Monday, September 20, 2021

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The American Rescue Plan could provide essential training to boost jobs in construction, and we explore a trauma-informed approach to preventing marijuana use in teens.

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Pfizer says its vaccine is safe for children ages 5 to 11, travel restrictions soon will ease for vaccinated international visitors to the U.S., and a Texas doctor who performed an abortion under new restrictions is sued.

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Lawsuits stall debt relief for America's Black farmers; Idaho hospitals using "critical care" protocols; grant money boosts rural towns in Utah and more conservation acreage could protect the iconic sage grouse.

Report Gives Thumbs-Up to Pacific NW Legacy Roads Program

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Tuesday, September 14, 2010   

SEATTLE - A new federal report says the U.S. Forest Service's Legacy Roads Program is getting the job done in the Pacific Northwest when it comes to forest restoration and protecting water resources, and now there is a call to expand the program to create more employment.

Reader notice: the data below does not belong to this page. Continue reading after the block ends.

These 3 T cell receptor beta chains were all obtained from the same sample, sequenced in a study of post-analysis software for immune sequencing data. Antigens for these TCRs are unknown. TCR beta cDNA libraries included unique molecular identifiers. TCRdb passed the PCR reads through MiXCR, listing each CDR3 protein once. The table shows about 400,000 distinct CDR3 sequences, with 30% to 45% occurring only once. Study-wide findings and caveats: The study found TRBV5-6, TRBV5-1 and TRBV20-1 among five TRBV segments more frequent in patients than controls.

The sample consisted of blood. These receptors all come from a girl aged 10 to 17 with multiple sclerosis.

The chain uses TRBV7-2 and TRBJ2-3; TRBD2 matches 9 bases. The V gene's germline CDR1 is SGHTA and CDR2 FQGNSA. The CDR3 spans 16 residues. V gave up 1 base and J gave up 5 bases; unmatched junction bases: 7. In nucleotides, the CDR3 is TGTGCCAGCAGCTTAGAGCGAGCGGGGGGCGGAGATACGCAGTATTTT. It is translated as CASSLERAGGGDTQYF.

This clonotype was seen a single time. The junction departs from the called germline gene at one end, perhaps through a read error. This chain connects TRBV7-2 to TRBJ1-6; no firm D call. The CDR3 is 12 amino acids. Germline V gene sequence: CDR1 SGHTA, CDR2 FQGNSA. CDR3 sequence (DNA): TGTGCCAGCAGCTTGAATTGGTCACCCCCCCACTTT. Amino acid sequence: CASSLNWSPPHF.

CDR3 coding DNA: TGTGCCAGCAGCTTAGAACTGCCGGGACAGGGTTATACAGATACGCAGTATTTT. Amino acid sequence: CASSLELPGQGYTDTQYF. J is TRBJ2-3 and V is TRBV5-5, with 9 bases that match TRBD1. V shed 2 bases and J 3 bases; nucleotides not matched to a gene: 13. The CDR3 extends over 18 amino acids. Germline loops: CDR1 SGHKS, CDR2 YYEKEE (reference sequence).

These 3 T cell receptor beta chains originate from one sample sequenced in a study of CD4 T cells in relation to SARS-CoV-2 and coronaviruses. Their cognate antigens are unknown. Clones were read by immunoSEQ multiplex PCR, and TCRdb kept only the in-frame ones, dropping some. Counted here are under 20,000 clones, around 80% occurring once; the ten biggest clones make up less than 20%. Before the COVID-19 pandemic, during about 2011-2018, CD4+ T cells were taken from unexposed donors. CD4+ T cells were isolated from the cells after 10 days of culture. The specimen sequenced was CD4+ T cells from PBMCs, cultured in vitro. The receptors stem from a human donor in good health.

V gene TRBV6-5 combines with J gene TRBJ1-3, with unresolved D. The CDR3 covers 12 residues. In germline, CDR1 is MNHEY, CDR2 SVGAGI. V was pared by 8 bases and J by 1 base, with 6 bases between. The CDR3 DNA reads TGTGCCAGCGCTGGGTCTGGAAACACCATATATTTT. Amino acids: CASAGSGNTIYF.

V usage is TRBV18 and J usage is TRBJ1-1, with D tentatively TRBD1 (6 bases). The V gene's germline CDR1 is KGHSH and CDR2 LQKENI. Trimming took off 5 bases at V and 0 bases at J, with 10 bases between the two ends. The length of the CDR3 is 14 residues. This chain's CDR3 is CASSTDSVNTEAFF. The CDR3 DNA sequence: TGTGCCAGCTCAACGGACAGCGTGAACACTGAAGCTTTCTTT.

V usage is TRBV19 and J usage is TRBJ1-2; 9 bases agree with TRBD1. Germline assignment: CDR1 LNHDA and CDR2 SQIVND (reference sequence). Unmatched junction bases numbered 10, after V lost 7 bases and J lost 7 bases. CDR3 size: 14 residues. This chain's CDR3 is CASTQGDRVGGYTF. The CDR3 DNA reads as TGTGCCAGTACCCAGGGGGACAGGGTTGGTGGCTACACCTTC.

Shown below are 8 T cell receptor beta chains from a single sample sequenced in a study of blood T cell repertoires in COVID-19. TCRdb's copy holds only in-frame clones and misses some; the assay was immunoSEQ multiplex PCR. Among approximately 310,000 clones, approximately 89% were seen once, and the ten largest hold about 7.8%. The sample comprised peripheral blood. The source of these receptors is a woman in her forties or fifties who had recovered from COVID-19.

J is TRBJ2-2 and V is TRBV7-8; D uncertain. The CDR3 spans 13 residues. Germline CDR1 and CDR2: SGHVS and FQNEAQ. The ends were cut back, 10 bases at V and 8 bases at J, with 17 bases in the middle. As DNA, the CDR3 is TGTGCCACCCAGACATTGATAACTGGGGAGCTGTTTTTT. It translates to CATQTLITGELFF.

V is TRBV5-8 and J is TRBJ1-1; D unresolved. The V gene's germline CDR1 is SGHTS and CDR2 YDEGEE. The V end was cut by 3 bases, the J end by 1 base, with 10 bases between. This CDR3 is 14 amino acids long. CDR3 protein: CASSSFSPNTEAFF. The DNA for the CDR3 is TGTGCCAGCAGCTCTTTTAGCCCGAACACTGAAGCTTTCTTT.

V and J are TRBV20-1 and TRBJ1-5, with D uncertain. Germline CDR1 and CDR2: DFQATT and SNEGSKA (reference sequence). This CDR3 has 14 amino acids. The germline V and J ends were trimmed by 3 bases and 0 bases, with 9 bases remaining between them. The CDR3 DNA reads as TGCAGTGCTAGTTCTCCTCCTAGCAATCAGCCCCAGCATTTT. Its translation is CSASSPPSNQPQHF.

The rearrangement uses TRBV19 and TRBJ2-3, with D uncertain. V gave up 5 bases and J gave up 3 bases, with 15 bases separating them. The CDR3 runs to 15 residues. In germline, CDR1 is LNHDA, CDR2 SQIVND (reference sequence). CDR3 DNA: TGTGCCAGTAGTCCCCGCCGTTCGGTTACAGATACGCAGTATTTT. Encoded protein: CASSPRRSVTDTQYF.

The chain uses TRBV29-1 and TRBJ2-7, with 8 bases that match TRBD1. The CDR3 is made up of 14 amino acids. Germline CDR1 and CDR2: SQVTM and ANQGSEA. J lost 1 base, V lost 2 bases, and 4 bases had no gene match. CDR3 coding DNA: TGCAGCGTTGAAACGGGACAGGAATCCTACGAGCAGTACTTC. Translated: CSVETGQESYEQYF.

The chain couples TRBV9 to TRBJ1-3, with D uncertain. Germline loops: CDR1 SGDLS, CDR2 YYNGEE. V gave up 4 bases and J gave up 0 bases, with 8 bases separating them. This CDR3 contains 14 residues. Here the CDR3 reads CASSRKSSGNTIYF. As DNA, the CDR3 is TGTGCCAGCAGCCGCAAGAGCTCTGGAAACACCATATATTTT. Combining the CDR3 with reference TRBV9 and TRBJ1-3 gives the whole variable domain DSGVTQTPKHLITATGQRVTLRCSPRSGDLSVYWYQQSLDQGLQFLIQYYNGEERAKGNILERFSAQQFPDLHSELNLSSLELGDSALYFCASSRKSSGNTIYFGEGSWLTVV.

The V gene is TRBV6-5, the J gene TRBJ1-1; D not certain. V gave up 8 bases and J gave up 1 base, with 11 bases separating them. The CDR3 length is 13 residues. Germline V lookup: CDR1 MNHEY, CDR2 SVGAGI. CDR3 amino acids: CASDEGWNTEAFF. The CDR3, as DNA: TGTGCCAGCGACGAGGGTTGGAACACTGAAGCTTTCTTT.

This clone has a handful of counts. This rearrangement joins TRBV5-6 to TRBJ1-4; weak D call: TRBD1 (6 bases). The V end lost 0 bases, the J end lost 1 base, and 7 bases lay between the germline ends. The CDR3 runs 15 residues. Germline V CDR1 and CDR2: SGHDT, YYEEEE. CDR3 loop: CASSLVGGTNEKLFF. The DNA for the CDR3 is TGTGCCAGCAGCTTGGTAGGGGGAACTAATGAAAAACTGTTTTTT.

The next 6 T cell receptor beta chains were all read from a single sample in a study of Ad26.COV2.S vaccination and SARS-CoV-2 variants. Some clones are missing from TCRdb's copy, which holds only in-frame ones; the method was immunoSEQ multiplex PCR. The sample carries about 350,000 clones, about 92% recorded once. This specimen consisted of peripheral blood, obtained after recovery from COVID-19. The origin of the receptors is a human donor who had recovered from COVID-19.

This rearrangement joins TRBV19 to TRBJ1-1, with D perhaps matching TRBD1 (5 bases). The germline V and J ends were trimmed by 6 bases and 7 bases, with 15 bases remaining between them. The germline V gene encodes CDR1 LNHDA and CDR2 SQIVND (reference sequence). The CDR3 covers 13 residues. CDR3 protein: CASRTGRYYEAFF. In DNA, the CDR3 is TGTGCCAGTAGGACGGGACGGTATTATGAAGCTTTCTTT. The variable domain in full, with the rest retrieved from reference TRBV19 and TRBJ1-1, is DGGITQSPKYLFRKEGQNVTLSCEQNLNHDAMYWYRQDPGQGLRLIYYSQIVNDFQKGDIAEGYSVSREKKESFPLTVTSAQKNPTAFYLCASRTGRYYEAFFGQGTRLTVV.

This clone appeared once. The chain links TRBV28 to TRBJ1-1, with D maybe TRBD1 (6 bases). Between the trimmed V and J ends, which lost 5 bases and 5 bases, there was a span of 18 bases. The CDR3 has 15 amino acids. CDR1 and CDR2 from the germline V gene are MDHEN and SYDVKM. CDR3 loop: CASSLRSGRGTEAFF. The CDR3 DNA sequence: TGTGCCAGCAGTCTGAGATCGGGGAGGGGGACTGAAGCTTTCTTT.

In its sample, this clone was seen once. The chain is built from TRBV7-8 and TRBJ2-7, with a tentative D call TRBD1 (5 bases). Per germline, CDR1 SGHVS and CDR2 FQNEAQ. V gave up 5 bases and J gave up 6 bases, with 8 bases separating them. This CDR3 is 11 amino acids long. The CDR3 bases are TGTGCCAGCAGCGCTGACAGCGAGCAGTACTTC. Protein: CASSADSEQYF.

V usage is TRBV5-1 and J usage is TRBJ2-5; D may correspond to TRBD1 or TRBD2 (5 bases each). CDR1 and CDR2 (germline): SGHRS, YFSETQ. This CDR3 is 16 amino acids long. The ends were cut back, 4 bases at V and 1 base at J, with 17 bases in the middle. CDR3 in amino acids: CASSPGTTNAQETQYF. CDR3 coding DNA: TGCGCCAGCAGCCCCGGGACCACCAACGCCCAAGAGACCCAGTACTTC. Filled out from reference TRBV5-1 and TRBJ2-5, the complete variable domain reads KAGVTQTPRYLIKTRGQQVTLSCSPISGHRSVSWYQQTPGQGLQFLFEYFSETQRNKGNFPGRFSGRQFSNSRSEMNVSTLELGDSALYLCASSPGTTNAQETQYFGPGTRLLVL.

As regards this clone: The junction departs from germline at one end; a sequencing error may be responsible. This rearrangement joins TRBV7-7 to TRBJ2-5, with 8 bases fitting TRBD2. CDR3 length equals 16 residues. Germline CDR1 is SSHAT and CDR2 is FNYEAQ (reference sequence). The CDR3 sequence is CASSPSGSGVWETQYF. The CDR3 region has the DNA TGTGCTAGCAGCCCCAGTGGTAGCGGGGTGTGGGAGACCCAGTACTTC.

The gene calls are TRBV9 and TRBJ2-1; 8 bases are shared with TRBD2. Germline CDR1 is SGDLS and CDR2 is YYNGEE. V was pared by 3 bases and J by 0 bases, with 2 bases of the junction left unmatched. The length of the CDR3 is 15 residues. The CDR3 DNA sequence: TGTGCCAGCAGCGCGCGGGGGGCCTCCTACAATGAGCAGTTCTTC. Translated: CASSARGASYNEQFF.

Federal statistics show up to 24 jobs are created for every $1 million spent on these projects. That's a big reason Congressman Norm Dicks wants to see the program expanded, along the lines of the old Civilian Conservation Corps.

"This thing keeps people at work; in fact, I think we should really accelerate it because the people in the rural areas need jobs. These are the kind of things we need to do to help people, rather than just unemployment comp."

Federal funding for national forests in Oregon and Washington increased from $9.5 million in 2009 to $20 million in 2010.

The Forest Service report also credits the Legacy Roads and Trails program with expanding collaboration and partnerships.

Gov. Christine Gregoire's chief of staff, Jay Manning, says collaboration with a variety of interests, including Native American tribes, has been crucial to the program's success.

"The tribes, they live there, they know that these problems in the upper watershed have had a serious impact on the salmon runs; and part of this is about salmon restoration and that is part of the culture and part of the economy for these tribes."

According to Manning, close collaboration with groups whose interests don't always coincide will be even more critical in the next few years, given the nation's tight budget.

The Washington Watershed Restoration Initiative honored Rep. Dicks on Friday with a Clean Water Hero Award. Manning was also honored for his work as the former director of the Washington Department of Ecology.




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